• In group conversations, explain that you’re getting used to your hearing aids, and remind people they still need to get your attention before speaking to you. You can then turn and face them, which will help you hear better with your hearing aids.
  • When you feel ready, use your hearing aids in difficult, noisy placeslike restaurants or train stations. The more you’ve worn them, the better you’ll manage with background noise.

Help and support

You might find hearing aids difficult at first. It may take you a few weeks or months to get used to them.

You’ll have follow-up appointments after they’re fitted to check how things are going.

But if you have any problems, get in touch with your audiologist.

The following organisations also offer further information, help and support:

You can also find out about using hearing aids with assistive technology, including computers, hearing loops, telephones, alert systems and other devices that help you get on with everyday life.

Surgically implanted hearing devices

Bone anchored hearing aids

A bone anchored hearing aid (BAHA) is really a type of surgical implant. They are also known as bone conduction hearing devices.

If you have problems in your outer or middle ear, with sound unable to reach the inner ear, and hearing aids don’t work for you, a BAHA may be an option.

BAHAs are also suitable for children who cannot use hearing aids because their ear canal or the outside parts of the ear have not developed.

They are also suitable for children who have a certain type and level of hearing loss.

A BAHA connector is attached to your skull during a minor operation. It picks up sound and sends it to your inner ear by vibrating the bones near your ear.

A young child will start with a soft band worn around the head. Find out more about children and BAHAs.

A BAHA can be clipped on and off, so you can remove it at night and when you take a shower or go for a swim.

There are two types:

An abutment BAHA

This has the implant coming through the skin of your scalp. A connecting abutment is attached to the implant, which attaches it to the sound processor – a small box.

A magnet BAHA

This contains an implant magnet in the shape of a flat disc, about the size of a two pence coin.

This sits completely under the skin. The sound processor and sound processor magnet sit on the skin of your scalp, held in place by magnetic attraction.

Pros and cons

Abutment BAHA:

  • More likely to have a better effect on your hearing loss.
  • You can still have magnetic resonance imaging (MRI) scans.
  • Risk of complications at the implant site, such as skin irritation, infection and breakdown of the device.

Magnet BAHA:

  • The effect on your hearing loss might not be as good.
  • The magnet is under the skin, so there’s less risk of complications at the site of the implant.
  • You may have difficulties with MRI scans.

Cochlear implants

A cochlear implant is a hearing device that is surgically implanted.

These are usually only suitable if you have severe to profound hearing loss in both ears and hearing aids don’t really work for you.

They can help you to hear and understand speech, allowing you to communicate more confidently and feel more independent.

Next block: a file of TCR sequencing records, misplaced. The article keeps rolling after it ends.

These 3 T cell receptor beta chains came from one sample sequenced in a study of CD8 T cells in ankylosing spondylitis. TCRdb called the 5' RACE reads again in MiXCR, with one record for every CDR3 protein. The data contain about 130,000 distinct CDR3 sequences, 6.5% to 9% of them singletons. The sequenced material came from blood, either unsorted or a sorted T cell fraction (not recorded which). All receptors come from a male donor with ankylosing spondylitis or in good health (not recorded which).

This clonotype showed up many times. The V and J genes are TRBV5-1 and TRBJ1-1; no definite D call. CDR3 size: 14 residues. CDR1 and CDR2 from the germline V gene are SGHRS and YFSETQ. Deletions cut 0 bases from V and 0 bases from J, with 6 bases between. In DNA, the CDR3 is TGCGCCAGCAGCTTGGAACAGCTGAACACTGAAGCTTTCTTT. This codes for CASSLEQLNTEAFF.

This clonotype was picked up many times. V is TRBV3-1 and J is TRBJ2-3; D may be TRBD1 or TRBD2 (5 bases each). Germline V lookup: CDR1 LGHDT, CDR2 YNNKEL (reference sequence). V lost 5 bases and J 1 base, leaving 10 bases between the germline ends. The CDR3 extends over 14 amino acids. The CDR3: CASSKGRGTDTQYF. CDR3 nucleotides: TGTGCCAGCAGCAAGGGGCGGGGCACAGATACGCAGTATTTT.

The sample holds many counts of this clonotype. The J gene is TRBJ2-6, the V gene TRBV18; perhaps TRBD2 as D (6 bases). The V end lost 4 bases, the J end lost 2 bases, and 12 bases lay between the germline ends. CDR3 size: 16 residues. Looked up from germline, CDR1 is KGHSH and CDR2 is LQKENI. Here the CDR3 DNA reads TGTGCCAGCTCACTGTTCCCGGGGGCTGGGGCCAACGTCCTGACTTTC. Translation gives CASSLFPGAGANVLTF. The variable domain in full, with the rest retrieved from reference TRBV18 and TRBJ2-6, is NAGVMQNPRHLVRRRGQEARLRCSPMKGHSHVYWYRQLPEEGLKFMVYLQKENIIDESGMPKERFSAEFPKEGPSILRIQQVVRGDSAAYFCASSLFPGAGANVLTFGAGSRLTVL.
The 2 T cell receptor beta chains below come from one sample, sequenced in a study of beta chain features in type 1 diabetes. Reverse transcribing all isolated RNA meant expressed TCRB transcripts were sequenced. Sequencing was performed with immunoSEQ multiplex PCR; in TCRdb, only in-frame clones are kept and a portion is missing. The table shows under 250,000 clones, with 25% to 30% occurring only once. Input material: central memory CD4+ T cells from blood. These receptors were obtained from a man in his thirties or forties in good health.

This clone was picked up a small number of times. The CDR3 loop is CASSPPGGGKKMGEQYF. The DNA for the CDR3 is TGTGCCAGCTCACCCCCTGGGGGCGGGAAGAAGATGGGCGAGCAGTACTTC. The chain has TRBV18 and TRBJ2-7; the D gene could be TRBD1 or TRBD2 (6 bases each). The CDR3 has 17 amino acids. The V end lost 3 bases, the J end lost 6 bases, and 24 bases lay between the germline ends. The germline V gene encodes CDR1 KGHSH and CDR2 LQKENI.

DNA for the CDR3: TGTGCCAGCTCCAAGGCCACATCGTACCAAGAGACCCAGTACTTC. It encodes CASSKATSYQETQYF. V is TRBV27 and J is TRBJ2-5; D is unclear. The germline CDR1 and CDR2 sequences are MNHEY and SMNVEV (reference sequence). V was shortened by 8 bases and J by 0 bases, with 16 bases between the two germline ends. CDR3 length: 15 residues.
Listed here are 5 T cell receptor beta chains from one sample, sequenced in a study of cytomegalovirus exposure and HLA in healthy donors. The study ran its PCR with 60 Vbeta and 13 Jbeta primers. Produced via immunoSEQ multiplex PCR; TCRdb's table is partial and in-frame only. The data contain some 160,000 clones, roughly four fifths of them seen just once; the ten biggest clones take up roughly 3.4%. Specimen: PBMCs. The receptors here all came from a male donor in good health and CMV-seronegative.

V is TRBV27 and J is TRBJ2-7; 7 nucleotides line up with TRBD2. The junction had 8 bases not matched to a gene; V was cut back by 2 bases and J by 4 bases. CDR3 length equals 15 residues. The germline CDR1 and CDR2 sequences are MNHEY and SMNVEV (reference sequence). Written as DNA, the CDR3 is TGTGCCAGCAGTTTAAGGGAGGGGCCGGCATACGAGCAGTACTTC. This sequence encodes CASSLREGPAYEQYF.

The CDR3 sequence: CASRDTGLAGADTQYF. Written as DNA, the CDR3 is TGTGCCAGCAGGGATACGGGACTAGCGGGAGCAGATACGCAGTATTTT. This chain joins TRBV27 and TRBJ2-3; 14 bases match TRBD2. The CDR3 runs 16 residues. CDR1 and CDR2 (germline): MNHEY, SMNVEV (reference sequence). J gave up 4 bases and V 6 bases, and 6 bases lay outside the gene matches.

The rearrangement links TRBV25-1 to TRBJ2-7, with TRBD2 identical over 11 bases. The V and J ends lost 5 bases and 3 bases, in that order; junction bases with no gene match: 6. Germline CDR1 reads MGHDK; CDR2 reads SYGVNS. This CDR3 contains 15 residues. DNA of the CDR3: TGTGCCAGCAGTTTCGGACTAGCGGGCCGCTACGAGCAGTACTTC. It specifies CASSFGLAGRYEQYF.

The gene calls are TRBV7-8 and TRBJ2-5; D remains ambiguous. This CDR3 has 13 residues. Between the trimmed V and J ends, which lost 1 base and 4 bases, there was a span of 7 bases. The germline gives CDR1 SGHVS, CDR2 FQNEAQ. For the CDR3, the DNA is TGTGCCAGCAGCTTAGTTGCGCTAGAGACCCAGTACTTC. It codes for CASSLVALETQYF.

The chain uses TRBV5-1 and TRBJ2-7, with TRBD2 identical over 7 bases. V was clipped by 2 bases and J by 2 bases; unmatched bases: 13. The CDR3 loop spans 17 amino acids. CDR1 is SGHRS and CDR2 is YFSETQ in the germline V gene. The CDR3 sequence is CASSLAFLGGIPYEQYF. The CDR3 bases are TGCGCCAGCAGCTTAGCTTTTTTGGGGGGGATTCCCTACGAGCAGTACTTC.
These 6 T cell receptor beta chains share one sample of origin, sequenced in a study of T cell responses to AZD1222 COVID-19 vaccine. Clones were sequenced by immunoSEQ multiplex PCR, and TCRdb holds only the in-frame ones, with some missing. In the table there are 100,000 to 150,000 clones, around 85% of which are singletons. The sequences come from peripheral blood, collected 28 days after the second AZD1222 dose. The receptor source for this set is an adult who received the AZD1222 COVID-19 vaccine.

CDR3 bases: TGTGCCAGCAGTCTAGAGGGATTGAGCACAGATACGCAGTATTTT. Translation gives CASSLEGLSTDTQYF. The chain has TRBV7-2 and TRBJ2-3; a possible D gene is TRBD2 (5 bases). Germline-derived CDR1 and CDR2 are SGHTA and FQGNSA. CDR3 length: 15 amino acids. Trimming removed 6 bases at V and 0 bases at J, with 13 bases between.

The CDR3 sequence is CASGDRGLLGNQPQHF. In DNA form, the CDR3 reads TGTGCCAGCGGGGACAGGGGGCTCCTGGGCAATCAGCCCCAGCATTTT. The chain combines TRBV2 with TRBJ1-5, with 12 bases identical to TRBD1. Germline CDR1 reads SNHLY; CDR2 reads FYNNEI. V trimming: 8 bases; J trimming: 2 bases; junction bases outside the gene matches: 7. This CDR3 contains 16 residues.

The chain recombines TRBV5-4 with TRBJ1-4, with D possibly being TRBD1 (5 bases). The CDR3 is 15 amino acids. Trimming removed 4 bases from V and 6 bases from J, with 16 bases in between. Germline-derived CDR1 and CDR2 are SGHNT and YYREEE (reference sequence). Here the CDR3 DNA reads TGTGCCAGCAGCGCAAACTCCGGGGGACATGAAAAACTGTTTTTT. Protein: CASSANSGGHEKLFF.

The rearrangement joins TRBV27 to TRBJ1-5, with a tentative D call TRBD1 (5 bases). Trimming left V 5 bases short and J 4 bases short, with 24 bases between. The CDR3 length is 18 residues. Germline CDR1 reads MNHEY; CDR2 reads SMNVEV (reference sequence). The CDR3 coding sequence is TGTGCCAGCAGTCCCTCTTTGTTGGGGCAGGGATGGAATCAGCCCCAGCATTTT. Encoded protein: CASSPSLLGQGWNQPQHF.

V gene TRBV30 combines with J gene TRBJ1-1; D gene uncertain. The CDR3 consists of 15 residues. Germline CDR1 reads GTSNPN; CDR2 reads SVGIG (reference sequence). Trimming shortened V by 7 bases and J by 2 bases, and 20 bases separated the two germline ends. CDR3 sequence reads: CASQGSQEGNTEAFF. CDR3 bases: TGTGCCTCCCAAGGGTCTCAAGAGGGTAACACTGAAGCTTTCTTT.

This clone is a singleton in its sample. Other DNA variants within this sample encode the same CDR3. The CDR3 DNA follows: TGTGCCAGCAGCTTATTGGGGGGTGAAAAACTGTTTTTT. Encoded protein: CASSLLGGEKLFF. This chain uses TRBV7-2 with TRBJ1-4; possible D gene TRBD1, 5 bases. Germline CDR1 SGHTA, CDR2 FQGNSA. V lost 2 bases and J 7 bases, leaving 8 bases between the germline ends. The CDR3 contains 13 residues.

How do cochlear implants work?

A cochlear implant has a part worn outside the body (external), and a part placed under the skin during the implant operation (internal).

The external part contains:

  • A microphone to pick up sound waves and pass them to the sound processor.
  • A sound processor to convert the signals from the microphone into digital signals and pass them to the transmitter coil.
  • A transmitter coil, which transmits the digital signals received from the sound processor to the internal parts of the implant.

The transmitter sits flat against the skin, a little behind the ear. The sound processor sits either behind the ear (in a device that looks like a hearing aid) or in a single unit with the transmitter coil.

The internal part contains:

  • A receiver/stimulator with a magnet – fitted under the skin, behind and above the ear. The magnet holds the external transmitter coil directly over the implanted receiver.
  • A set of electrodes – inside the cochlea (the spiral cavity of the inner ear).

The receiver picks up the digital signal from the transmitter coil and sends it to the electrodes inside the cochlea.

The electrodes do the job of the damaged or missing hair cells in the cochlea, sending electrical signals along the hearing nerve to the brain. The brain learns to recognise these signals as sounds.

How can I get cochlear implants?

If you have severe to profound deafness and want to know whether a cochlear implant could help you, your GP, audiologist (hearing specialist) or your ear, nose and throat (ENT) specialist can refer you to a cochlear implant centre for an assessment.

Can my child have cochlear implants?

Cochlear implants may also be suitable if you have a child with severe to profound permanent deafness who gets little or no benefit from hearing aids.

Usually, the younger a child is when they receive a cochlear implant, the more likely they are to get the most benefit from it.

It’s now common for children to have a cochlear implant before they’re 12 months old.

Older children can also benefit from cochlear implants, such as those who become deaf after learning to speak, e.g. following meningitis, and those with progressive or acquired hearing loss who get less benefit from their hearing aids.